Kate Bulkley, Media Analyst.

Winterís coming for commercial TV

By Kate Bulkley

Broadcast News

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For Broadcast July 20, 2017

Broadcasters face big battles as ad spend falls and digital platforms grow, says Kate Bulkley

Game of Thrones made a blockbuster return this week, with some 16 million views in the US across HBO, video-on- demand and streaming.

Itís tempting to make links between both the action in this iconic series and whatís happening in the UK television industry right now.

As GoT has plenty of strong women leading armies into battle in series seven, so too, we in the UK now have not only a female Doctor Who, but two formidable women leading the top two commercial broadcasters.

Have no doubt that big battles loom for both ITVís new chief executive Carolyn McCall and C4ís incoming Alex Mahon as the TV industry struggles to adjust to disruption from the technology changes fuelling the rapid growth of Google, Facebook, Amazon and Netflix.

Add uncertainty in the UK from Brexit, and concern over consumer spending having an impact on TV ad spend, and itís a rich cocktail worthy of a Lannister family banquet.

While no one knows whether Carolyn or Alex will become TVís Mother of Dragons, both will need to be up for a fight, as they face battles that would fi t perfectly into any Westeros storyline.

The biggest issue for the big commercial TV beasts is falling advertising spend. This weekís PWC report on the effects of Brexit underlines how the near future for commercial businesses and consumer spending in the UK looks rather bleaker than even six months ago.

PWC has trimmed UK growth forecasts, saying businesses in many sectors are holding back on investment. Coupled with the falling value of the pound, spending on foreign goods and services (like TV talent or locations, for example) is more costly.

ITV has forecast that ad income will be down 8-9% for the first half of 2017 and forecasters say things will get worse before they get better.

McCall trebled EasyJetí share price over her seven-year tenure, but will she be able to provide the same for ITV, which has been considered a takeover target for many months now?

At C4, Mahon faces the same big-picture advertising issues, plus continuing government pressure to move some or all of its operations outside of London, which the channelís chairman believes has ďsubstantial risks attachedĒ, not least the extra costs of relocating in this febrile environment.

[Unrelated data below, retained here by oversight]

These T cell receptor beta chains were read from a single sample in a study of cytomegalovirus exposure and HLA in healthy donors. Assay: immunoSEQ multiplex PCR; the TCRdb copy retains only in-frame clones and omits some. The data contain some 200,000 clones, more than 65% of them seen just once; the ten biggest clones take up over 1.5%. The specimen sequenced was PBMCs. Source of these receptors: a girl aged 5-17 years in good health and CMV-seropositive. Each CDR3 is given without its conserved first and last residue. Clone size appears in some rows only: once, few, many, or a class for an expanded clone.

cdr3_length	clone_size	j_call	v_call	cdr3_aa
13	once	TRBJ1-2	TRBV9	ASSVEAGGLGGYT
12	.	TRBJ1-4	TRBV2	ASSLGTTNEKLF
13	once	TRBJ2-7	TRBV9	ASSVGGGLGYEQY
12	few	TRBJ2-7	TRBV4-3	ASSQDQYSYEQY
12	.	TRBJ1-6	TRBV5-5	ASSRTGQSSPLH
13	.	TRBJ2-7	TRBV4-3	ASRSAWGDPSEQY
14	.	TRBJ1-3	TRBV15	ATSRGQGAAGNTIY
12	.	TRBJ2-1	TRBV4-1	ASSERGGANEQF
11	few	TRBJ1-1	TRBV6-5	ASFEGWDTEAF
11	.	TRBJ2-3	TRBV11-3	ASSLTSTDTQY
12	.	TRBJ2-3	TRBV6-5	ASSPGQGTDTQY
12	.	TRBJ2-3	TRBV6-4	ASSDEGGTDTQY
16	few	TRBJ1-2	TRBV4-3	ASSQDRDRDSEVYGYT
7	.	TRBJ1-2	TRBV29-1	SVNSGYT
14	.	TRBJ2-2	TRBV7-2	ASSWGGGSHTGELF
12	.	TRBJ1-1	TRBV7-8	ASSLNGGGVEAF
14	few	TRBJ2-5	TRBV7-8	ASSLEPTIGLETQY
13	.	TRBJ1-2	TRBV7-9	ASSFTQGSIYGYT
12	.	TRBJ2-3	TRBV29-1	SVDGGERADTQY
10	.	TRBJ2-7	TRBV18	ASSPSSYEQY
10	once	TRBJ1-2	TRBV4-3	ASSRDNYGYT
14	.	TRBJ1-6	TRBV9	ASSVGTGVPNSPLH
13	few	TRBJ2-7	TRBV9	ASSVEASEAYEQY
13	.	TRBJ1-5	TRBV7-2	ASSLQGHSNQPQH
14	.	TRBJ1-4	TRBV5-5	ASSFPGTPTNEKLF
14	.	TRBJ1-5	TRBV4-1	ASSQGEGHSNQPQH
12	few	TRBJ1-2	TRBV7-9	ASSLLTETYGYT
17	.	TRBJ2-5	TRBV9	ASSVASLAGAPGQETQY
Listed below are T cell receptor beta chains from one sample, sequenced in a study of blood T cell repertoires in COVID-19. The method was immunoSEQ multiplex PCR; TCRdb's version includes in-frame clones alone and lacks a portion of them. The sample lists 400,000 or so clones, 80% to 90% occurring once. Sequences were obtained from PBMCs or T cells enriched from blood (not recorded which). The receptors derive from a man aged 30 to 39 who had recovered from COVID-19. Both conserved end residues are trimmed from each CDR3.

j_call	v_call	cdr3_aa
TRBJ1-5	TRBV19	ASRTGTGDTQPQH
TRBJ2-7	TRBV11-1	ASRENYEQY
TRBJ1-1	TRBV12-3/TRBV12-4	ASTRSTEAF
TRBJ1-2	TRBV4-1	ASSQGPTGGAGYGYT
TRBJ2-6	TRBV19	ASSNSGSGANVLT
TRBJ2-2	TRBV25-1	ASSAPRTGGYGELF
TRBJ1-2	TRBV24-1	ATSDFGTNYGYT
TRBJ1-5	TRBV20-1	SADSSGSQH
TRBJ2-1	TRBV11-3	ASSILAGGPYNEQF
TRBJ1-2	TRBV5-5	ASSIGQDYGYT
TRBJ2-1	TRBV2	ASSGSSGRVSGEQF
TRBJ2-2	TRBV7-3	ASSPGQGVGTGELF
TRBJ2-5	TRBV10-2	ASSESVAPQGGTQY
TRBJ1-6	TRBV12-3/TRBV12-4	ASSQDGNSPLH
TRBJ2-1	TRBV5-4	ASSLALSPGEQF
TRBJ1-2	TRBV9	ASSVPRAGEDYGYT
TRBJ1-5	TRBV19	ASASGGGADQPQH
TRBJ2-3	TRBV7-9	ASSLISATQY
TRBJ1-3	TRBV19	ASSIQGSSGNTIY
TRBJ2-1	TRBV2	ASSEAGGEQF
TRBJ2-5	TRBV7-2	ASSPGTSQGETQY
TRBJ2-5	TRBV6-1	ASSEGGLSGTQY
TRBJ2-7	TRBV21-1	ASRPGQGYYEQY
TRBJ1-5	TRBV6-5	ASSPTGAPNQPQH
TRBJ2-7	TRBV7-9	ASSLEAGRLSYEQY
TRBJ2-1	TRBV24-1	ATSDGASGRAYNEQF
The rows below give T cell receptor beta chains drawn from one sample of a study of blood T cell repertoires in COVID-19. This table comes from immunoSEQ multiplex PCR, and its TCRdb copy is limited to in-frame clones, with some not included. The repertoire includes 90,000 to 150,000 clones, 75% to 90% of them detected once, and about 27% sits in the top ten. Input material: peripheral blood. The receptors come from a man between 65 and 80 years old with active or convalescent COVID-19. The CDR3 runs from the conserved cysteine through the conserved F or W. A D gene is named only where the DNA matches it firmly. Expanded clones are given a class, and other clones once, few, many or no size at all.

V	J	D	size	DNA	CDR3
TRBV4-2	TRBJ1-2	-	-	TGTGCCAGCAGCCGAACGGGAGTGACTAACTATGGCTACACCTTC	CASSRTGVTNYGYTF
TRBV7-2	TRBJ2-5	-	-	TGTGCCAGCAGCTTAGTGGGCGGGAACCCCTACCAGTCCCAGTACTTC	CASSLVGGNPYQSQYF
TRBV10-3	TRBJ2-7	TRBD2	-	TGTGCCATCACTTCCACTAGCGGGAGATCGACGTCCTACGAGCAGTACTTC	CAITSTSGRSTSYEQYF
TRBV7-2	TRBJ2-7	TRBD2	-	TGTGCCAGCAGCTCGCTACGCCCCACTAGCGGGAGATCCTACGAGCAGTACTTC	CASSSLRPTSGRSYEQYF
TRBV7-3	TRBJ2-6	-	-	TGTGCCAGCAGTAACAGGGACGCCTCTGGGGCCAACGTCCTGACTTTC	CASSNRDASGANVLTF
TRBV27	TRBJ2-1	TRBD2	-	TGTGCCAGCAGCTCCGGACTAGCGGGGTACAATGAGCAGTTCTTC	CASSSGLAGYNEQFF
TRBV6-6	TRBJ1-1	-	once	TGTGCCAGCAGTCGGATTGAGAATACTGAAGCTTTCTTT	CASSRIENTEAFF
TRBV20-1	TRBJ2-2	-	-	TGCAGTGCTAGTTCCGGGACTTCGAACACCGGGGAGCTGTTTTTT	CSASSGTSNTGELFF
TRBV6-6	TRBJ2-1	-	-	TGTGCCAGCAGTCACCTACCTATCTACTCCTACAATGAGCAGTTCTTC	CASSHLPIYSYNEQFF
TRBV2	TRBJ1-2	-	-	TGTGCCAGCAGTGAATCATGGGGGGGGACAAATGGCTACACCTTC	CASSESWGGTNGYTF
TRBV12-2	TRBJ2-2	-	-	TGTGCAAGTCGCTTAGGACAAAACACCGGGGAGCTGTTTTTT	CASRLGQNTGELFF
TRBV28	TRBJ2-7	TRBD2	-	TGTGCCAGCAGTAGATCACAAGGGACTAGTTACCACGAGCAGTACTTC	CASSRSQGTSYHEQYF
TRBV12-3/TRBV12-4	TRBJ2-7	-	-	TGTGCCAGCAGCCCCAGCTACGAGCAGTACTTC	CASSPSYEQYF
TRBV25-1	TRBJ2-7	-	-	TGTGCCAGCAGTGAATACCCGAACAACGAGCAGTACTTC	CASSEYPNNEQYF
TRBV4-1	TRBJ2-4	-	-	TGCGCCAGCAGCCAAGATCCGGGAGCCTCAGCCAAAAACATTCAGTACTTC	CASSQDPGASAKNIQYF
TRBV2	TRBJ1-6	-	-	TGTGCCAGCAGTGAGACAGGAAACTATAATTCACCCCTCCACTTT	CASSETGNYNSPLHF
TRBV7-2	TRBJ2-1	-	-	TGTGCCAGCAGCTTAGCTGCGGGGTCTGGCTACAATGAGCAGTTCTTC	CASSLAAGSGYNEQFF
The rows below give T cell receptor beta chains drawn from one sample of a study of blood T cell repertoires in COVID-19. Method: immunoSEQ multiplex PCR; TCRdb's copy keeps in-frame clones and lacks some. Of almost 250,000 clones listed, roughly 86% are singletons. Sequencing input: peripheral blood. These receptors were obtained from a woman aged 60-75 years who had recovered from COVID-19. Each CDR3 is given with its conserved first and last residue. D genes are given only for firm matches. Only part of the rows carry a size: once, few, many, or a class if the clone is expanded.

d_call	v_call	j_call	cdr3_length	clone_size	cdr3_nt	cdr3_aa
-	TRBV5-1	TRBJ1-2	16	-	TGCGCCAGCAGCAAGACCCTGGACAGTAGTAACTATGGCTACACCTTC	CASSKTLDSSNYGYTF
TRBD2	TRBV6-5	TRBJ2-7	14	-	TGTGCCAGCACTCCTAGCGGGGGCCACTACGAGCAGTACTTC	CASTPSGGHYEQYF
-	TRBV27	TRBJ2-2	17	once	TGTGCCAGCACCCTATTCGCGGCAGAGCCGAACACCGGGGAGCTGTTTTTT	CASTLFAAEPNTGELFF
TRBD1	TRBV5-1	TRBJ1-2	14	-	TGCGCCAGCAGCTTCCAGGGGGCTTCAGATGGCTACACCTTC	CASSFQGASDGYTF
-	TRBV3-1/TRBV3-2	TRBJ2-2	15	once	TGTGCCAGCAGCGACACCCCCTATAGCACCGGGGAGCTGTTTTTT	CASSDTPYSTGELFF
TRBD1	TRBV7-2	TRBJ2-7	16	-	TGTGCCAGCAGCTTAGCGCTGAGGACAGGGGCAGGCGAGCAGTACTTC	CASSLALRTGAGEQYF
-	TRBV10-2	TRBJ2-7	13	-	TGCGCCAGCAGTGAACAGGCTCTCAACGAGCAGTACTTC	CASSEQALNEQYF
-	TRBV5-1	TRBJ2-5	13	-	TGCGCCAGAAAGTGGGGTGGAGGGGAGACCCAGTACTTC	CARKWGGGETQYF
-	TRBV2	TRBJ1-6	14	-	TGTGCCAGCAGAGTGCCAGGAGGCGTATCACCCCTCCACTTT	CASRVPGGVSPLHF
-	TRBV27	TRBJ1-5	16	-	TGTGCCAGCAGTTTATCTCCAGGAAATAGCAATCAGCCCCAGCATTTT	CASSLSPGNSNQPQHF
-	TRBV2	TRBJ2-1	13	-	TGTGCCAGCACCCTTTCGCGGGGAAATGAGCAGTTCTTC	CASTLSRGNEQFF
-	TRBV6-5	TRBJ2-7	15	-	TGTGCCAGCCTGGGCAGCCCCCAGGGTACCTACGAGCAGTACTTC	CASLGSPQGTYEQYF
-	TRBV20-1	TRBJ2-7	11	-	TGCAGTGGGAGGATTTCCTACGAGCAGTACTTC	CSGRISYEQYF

The two chief execs also face on-screen issues, not least as both must keep ramping up their online and on-demand offers.

Outgoing C4 content chief Jay Huntís big bet on recasting The Great British Bake Off will emerge from the oven next month. Hopefully it will be a genius move akin to the resurrection of Jon Snow, rather than a Red Wedding bloodbath.

At ITV, there is the nagging concern that its biggest primetime shows are ageing franchises such as The X Factor. The cost of producing top TV is rising at the very moment when the commercial outlook for the biggest TV companies Ė and I would include Sky in this Ė is under pressure.

The cost of producing premium TV, and premium drama in particular, is high. There is huge demand for more and better content from both the traditional TV players and the big digital platforms, with their deep pockets and global footprints.

The digital guys are like the White Walkers, unstoppable creatures that are the biggest threat to everyone.

Just look at the stunning Netflix results this week to get a glimpse of the power of these platforms: 103 million global subscribers, with a record 5.2 million subs added in the second quarter, driven by international growth.

The next and final series of GoT is still being written. Letís hope that, like our TV version, it has a good outcome, though given GoTís pedigree, itís going to be a pretty wild ride for both.

The Battle of British Television looks like it is already heading for a Battle of the Bastards showdown.

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